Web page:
The technique was developed at the Center for Diagnostics Systems and Visualization, under the direction of Dr. Heinz-Otto Peitgen, who is also a faculty member in the department of mathematical sciences at Charles E. Schmidt College of Science at the Florida Atlantic University (FAU). Peitgen used the mathematical concept of fractals to begin developing this unique software. “Fractals are large, irregular geometric patterns made up of infinitely smaller, but identical, irregular patterns,” said Peitgen. “Fractal theory provided an appropriate platform upon which to build the software program because the ducts within human breast tissue have fractal properties.”
A recent study spearheaded by Dr. Kathy Schilling, medical director of Imaging and Intervention at the Center for Breast Care at the Women’s Center at Boca Raton Community Hospital, showed that in over 30 percent of patients there were additional tumours in the same breast, and in almost ten percent of the patients there were tumours in the opposite breast. “These tumours were not found using mammography or ultrasound,” said Schilling. The study showed that MRI directed biopsies using computational clinical imaging led to definitive conclusions, demonstrating the clinical utility of this unique approach.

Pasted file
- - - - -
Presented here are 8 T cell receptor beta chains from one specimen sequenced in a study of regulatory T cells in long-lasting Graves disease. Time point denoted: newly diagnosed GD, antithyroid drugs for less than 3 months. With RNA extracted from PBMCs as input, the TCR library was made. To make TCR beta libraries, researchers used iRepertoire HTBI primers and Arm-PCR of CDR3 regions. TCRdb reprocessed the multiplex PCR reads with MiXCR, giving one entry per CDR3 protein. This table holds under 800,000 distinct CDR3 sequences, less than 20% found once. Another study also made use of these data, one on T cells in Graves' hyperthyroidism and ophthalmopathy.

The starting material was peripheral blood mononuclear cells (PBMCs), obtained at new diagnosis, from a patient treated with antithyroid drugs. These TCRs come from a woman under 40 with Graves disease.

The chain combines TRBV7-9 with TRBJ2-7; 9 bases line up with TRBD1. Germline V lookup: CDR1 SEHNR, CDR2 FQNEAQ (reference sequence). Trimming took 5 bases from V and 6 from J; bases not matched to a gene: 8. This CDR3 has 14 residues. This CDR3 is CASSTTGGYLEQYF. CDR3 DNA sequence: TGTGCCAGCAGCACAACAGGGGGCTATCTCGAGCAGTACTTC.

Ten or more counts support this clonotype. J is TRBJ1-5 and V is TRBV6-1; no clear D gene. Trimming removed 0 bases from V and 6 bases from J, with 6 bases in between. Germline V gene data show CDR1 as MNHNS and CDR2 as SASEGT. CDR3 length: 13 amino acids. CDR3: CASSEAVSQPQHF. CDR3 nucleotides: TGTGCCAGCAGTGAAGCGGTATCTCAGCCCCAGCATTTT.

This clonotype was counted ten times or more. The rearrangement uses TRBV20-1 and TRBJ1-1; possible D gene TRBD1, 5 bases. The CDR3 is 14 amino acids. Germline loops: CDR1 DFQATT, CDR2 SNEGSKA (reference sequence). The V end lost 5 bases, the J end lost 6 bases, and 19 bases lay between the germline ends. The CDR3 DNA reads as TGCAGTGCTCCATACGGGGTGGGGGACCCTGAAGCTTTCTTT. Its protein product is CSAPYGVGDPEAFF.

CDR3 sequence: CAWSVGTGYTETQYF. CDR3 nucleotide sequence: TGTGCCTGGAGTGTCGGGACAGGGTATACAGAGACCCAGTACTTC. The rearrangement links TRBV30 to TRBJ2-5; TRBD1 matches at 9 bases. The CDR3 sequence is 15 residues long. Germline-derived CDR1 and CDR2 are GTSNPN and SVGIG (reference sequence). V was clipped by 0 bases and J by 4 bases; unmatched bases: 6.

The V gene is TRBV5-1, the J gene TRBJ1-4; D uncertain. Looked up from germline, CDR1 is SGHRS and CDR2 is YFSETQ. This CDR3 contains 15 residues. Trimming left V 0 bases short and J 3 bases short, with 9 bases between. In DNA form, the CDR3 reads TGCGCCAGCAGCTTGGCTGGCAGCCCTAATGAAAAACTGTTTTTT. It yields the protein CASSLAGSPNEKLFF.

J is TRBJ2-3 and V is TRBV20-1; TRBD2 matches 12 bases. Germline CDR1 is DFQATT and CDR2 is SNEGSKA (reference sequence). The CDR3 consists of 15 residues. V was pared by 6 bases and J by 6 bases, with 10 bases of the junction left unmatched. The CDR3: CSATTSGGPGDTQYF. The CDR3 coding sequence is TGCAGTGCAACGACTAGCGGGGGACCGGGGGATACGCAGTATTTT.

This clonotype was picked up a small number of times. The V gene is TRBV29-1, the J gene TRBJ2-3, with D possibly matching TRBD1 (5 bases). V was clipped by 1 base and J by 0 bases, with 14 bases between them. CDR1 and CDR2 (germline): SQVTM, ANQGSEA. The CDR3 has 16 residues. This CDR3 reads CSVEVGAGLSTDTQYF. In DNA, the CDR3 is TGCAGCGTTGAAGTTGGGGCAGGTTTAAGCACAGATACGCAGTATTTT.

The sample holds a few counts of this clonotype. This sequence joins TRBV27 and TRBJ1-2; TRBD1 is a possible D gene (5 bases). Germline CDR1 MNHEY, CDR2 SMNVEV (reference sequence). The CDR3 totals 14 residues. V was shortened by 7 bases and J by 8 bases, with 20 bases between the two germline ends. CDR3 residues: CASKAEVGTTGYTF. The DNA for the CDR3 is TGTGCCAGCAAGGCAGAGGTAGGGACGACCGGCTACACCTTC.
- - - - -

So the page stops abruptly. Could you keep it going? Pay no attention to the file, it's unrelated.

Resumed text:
According to Dr. Roger Goldwyn, faculty member in FAU’s department of mathematical sciences and director of the proposed Center for the Development of Computational Clinical Imaging at FAU, “Our approach is to use innovative image-processing tools to find additional tumours and to help determine patient management outcomes. These techniques have also led to biopsies directed by these image-processing tools, surgical planning modifications, and monitoring effectiveness of chemotherapy.”
MEDICA.de; Source: Florida Atlantic University